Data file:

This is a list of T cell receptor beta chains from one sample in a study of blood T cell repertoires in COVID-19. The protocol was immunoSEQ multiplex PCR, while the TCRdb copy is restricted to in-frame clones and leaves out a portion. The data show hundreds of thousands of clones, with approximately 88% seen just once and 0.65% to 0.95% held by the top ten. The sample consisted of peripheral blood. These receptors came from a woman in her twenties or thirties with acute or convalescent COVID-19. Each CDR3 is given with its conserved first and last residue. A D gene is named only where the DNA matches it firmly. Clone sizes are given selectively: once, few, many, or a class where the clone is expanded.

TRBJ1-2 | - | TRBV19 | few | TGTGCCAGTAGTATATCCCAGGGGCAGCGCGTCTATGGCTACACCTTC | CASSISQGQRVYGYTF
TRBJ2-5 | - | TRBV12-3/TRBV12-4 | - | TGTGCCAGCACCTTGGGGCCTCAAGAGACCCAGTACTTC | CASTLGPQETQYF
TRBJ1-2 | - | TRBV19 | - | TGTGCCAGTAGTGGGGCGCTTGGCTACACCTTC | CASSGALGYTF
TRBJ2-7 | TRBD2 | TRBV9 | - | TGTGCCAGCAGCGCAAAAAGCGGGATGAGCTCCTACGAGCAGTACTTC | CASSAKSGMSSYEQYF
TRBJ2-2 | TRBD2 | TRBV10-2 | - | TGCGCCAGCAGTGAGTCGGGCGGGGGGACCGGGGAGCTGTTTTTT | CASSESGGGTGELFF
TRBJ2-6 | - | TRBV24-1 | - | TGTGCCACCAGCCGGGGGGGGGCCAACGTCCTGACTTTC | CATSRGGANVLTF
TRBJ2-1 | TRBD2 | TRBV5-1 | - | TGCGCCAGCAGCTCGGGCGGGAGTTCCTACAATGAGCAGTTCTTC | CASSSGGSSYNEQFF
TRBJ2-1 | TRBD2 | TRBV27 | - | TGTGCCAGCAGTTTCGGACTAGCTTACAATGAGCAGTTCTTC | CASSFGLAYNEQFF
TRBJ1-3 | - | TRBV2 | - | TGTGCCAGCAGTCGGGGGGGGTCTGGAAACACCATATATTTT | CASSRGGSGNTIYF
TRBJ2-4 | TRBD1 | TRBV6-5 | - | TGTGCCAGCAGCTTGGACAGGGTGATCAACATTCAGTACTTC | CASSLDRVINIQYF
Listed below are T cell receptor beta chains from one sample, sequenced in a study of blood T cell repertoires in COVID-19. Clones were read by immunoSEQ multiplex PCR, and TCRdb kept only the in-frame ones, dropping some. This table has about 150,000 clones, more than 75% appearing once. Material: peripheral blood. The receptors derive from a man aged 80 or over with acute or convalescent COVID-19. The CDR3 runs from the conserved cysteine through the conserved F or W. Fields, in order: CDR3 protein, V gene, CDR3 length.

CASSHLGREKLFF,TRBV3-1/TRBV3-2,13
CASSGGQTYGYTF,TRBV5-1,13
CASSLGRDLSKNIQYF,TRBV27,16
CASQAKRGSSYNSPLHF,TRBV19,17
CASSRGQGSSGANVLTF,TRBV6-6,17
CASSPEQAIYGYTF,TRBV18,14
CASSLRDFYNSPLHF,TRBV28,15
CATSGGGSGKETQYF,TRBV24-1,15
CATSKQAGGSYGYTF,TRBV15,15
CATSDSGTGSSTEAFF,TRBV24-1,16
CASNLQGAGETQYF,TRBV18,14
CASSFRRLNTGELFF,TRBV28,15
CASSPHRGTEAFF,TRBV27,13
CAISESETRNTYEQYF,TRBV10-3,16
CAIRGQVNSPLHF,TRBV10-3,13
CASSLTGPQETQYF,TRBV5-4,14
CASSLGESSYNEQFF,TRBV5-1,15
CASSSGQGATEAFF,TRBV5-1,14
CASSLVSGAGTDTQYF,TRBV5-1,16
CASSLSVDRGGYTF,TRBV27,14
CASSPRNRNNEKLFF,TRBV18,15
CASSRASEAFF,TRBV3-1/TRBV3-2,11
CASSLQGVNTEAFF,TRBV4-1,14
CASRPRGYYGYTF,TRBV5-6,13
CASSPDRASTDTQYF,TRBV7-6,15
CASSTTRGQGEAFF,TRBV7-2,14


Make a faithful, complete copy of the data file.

This is a list of T cell receptor beta chains from one sample in a study of blood T cell repertoires in COVID-19. The protocol was immunoSEQ multiplex PCR, while the TCRdb copy is restricted to in-frame clones and leaves out a portion. The data show hundreds of thousands of clones, with approximately 88% seen just once and 0.65% to 0.95% held by the top ten. The sample consisted of peripheral blood. These receptors came from a woman in her twenties or thirties with acute or convalescent COVID-19. Each CDR3 is given with its conserved first and last residue. A D gene is named only where the DNA matches it firmly. Clone sizes are given selectively: once, few, many, or a class where the clone is expanded.

TRBJ1-2 | - | TRBV19 | few | TGTGCCAGTAGTATATCCCAGGGGCAGCGCGTCTATGGCTACACCTTC | CASSISQGQRVYGYTF
TRBJ2-5 | - | TRBV12-3/TRBV12-4 | - | TGTGCCAGCACCTTGGGGCCTCAAGAGACCCAGTACTTC | CASTLGPQETQYF
TRBJ1-2 | - | TRBV19 | - | TGTGCCAGTAGTGGGGCGCTTGGCTACACCTTC | CASSGALGYTF
TRBJ2-7 | TRBD2 | TRBV9 | - | TGTGCCAGCAGCGCAAAAAGCGGGATGAGCTCCTACGAGCAGTACTTC | CASSAKSGMSSYEQYF
TRBJ2-2 | TRBD2 | TRBV10-2 | - | TGCGCCAGCAGTGAGTCGGGCGGGGGGACCGGGGAGCTGTTTTTT | CASSESGGGTGELFF
TRBJ2-6 | - | TRBV24-1 | - | TGTGCCACCAGCCGGGGGGGGGCCAACGTCCTGACTTTC | CATSRGGANVLTF
TRBJ2-1 | TRBD2 | TRBV5-1 | - | TGCGCCAGCAGCTCGGGCGGGAGTTCCTACAATGAGCAGTTCTTC | CASSSGGSSYNEQFF
TRBJ2-1 | TRBD2 | TRBV27 | - | TGTGCCAGCAGTTTCGGACTAGCTTACAATGAGCAGTTCTTC | CASSFGLAYNEQFF
TRBJ1-3 | - | TRBV2 | - | TGTGCCAGCAGTCGGGGGGGGTCTGGAAACACCATATATTTT | CASSRGGSGNTIYF
TRBJ2-4 | TRBD1 | TRBV6-5 | - | TGTGCCAGCAGCTTGGACAGGGTGATCAACATTCAGTACTTC | CASSLDRVINIQYF
Listed below are T cell receptor beta chains from one sample, sequenced in a study of blood T cell repertoires in COVID-19. Clones were read by immunoSEQ multiplex PCR, and TCRdb kept only the in-frame ones, dropping some. This table has about 150,000 clones, more than 75% appearing once. Material: peripheral blood. The receptors derive from a man aged 80 or over with acute or convalescent COVID-19. The CDR3 runs from the conserved cysteine through the conserved F or W. Fields, in order: CDR3 protein, V gene, CDR3 length.

CASSHLGREKLFF,TRBV3-1/TRBV3-2,13
CASSGGQTYGYTF,TRBV5-1,13
CASSLGRDLSKNIQYF,TRBV27,16
CASQAKRGSSYNSPLHF,TRBV19,17
CASSRGQGSSGANVLTF,TRBV6-6,17
CASSPEQAIYGYTF,TRBV18,14
CASSLRDFYNSPLHF,TRBV28,15
CATSGGGSGKETQYF,TRBV24-1,15
CATSKQAGGSYGYTF,TRBV15,15
CATSDSGTGSSTEAFF,TRBV24-1,16
CASNLQGAGETQYF,TRBV18,14
CASSFRRLNTGELFF,TRBV28,15
CASSPHRGTEAFF,TRBV27,13
CAISESETRNTYEQYF,TRBV10-3,16
CAIRGQVNSPLHF,TRBV10-3,13
CASSLTGPQETQYF,TRBV5-4,14
CASSLGESSYNEQFF,TRBV5-1,15
CASSSGQGATEAFF,TRBV5-1,14
CASSLVSGAGTDTQYF,TRBV5-1,16
CASSLSVDRGGYTF,TRBV27,14
CASSPRNRNNEKLFF,TRBV18,15
CASSRASEAFF,TRBV3-1/TRBV3-2,11
CASSLQGVNTEAFF,TRBV4-1,14
CASRPRGYYGYTF,TRBV5-6,13
CASSPDRASTDTQYF,TRBV7-6,15
CASSTTRGQGEAFF,TRBV7-2,14